Question: Can You Estimate Your Credit Score?
This is a good hands-on activity that students can complete to see how various inputs impact their credit score. We all have seen the pie chart that lists the main factors that determine your credit score.
How about letting students see how real-life actions and behaviors will impact their scores. Putting them in the role of “Credit Counselor” will make this topic more engaging to them. So here’s the situation:
You have been assigned to be the credit counselor to both Sam and Jenna (see cases below). You have access to this great tool: the FICO Score Simulator which allows you to analyze their situations and come up with their credit score.
Run each of these profiles through the simulator:
- Sam Spendthrift is a college junior. He couldn’t wait until he turned 21, so he could apply for a few credit cards. Here are some details about his profile:
- He currently has 3 credit cards (Question #1)
- He got his first credit card less than 3 months ago (#1)
- He got his first student loan 3 years ago (#2)
- He has applied for 5 credit cards in the last year (and had 3 applications accepted). (#3)
- He has opened a new credit card within the last three months (#4)
- All of his 3 credit cards currently has a balance, as he has had trouble paying off his card each month (#5)
- He has $4,000 currently outstanding on all his credit cards (#6)
- He missed a payment in the last three months when he forgot to notify the card company that he had recently moved out of his apartment. He is 30 days behind on making a payment (#7).
- He has two cards currently past due and owes $3,000 combined on those two cards (#8).
- His credit card balances of $4,000 are about 80% of his overall limits of $5,000 (#9).
- He has never gone through a bankruptcy or other proceeding (#10).
Jenna Debtfree is also a college junior. She has always been very cautious with money and thinks her friends with credit cards are “nuts.” She pays only with cash and debit cards and while she knows she can handle credit cards given her frugal ways, she doesn’t want to ask her parents for sign her up as an authorized user for her card as she doesn’t turn 21 for a few more months.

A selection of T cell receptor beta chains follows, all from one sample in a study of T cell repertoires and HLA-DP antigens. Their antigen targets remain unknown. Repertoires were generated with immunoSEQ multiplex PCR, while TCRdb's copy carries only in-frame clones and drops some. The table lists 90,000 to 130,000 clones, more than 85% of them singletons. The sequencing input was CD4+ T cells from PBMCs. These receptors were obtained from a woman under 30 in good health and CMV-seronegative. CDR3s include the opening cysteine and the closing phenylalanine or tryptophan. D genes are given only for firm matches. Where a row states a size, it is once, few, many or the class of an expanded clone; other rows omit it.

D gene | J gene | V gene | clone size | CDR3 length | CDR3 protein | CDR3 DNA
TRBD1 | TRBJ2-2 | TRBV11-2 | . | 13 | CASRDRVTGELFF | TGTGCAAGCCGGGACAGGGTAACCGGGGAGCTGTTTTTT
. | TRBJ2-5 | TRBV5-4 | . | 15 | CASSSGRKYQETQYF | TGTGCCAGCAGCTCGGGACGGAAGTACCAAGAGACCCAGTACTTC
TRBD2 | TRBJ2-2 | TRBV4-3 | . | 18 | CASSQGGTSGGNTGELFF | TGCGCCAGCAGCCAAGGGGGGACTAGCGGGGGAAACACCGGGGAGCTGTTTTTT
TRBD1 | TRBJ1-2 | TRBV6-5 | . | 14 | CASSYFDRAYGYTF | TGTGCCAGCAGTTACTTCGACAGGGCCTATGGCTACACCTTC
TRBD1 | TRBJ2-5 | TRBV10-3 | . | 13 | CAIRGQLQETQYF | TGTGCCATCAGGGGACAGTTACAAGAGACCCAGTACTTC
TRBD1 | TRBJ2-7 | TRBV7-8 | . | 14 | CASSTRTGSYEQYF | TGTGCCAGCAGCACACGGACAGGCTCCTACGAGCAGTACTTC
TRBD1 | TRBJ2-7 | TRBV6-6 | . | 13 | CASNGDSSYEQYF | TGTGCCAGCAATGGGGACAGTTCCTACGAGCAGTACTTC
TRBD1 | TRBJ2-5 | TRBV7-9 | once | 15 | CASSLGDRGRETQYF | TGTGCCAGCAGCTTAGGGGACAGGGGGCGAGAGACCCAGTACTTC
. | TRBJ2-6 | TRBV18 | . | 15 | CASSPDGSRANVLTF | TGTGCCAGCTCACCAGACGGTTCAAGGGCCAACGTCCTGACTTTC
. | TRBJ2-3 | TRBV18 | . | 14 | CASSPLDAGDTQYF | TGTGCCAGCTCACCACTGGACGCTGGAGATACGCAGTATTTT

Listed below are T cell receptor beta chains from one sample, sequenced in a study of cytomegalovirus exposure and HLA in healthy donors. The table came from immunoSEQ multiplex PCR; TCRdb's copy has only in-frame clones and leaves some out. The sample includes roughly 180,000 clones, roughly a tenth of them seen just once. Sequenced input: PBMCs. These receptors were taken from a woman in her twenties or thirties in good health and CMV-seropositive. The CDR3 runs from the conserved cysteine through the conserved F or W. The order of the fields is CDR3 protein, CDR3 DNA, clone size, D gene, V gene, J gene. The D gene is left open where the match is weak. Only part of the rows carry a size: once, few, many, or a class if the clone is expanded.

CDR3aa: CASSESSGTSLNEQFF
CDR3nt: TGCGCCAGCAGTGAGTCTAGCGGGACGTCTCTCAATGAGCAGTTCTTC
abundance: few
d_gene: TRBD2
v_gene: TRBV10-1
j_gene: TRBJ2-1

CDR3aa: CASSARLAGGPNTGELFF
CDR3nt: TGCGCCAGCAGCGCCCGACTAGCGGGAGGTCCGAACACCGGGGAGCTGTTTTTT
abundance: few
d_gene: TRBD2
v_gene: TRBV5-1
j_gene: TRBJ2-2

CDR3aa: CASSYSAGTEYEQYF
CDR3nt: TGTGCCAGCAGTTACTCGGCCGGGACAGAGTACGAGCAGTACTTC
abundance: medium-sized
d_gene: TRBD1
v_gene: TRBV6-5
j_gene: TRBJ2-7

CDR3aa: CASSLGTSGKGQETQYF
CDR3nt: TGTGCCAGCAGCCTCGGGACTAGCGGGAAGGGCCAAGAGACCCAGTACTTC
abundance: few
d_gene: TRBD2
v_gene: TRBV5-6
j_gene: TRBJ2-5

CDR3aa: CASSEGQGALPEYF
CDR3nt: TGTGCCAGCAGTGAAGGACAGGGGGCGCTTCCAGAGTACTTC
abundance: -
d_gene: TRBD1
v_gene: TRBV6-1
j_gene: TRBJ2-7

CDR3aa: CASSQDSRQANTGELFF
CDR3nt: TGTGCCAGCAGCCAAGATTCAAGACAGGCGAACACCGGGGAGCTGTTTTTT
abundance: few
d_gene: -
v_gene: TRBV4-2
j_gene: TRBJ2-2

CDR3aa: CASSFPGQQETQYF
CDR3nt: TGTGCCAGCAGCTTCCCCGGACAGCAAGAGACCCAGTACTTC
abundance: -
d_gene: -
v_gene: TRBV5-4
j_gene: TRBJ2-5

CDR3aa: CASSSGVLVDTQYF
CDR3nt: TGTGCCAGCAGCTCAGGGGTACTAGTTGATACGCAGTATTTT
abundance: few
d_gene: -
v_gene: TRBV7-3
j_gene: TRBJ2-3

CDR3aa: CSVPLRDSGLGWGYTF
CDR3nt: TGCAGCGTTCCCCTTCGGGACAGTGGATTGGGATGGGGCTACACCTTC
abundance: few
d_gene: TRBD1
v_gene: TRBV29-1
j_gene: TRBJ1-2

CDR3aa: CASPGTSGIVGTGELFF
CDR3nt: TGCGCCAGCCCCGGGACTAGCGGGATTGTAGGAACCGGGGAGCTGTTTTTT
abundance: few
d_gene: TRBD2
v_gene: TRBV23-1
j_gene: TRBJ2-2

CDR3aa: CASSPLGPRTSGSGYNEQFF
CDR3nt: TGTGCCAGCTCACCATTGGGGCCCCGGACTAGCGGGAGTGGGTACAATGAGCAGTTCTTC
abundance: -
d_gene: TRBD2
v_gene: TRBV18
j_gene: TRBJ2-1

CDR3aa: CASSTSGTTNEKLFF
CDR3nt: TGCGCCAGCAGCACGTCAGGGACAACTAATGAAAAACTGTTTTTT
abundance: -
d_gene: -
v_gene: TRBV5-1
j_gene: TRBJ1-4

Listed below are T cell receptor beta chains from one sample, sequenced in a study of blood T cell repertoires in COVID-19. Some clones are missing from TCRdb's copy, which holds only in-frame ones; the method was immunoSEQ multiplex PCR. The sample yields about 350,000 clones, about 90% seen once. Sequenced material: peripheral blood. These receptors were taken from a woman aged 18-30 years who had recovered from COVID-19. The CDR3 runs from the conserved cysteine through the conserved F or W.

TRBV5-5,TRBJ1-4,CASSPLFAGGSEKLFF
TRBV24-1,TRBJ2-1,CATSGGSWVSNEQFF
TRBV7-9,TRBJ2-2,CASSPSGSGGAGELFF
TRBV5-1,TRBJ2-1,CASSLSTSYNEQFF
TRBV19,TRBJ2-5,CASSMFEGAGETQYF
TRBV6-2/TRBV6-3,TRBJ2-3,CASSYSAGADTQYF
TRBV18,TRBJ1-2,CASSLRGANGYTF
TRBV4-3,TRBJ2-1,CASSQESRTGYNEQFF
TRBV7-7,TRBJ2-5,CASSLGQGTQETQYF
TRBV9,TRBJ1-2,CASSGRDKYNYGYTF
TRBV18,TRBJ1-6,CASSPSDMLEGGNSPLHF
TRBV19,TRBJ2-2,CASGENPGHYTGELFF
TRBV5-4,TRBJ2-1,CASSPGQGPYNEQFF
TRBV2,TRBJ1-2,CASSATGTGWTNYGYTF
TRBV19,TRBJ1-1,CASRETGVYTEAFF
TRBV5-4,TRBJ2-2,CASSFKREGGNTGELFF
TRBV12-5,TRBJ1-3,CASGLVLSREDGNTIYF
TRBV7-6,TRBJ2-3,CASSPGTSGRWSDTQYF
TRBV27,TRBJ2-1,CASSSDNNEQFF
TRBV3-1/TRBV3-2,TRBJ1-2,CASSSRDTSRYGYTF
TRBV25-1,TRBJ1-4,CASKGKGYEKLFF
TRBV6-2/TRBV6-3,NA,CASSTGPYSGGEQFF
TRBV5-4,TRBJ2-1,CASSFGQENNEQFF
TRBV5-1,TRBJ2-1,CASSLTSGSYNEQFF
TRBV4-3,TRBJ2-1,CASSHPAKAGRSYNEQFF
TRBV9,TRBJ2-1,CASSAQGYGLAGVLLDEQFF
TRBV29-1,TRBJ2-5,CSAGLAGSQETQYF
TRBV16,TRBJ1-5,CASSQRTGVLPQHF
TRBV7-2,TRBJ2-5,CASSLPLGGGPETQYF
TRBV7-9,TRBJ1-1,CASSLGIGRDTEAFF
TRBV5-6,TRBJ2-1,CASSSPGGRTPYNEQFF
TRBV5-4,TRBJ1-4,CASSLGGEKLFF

- She currently has no credit cards (Question #1)
- She has no loans outstanding (Question #2)
- What are Sam and Jenna’s estimated credit scores?
- What do their scores say about their creditworthiness?
- As his credit counselor, what recommendations would you make to each of them to improve their credit scores?
Now go through the simulator again, with your current situation. What did you discover about your estimated credit score?
About the Author
Tim's saving habits started at seven when a neighbor with a broken hip gave him a dog walking job. Her recovery, which took almost a year, resulted in Tim getting to know the bank tellers quite well (and accumulating a savings account balance of over $300!). His recent entrepreneurial adventures have included driving a shredding truck, analyzing executive compensation packages for Fortune 500 companies and helping families make better college financing decisions. After volunteering in 2010 to create and teach a personal finance program at Eastside College Prep in East Palo Alto, Tim saw firsthand the impact of an engaging and activity-based curriculum, which inspired him to start a new non-profit, Next Gen Personal Finance.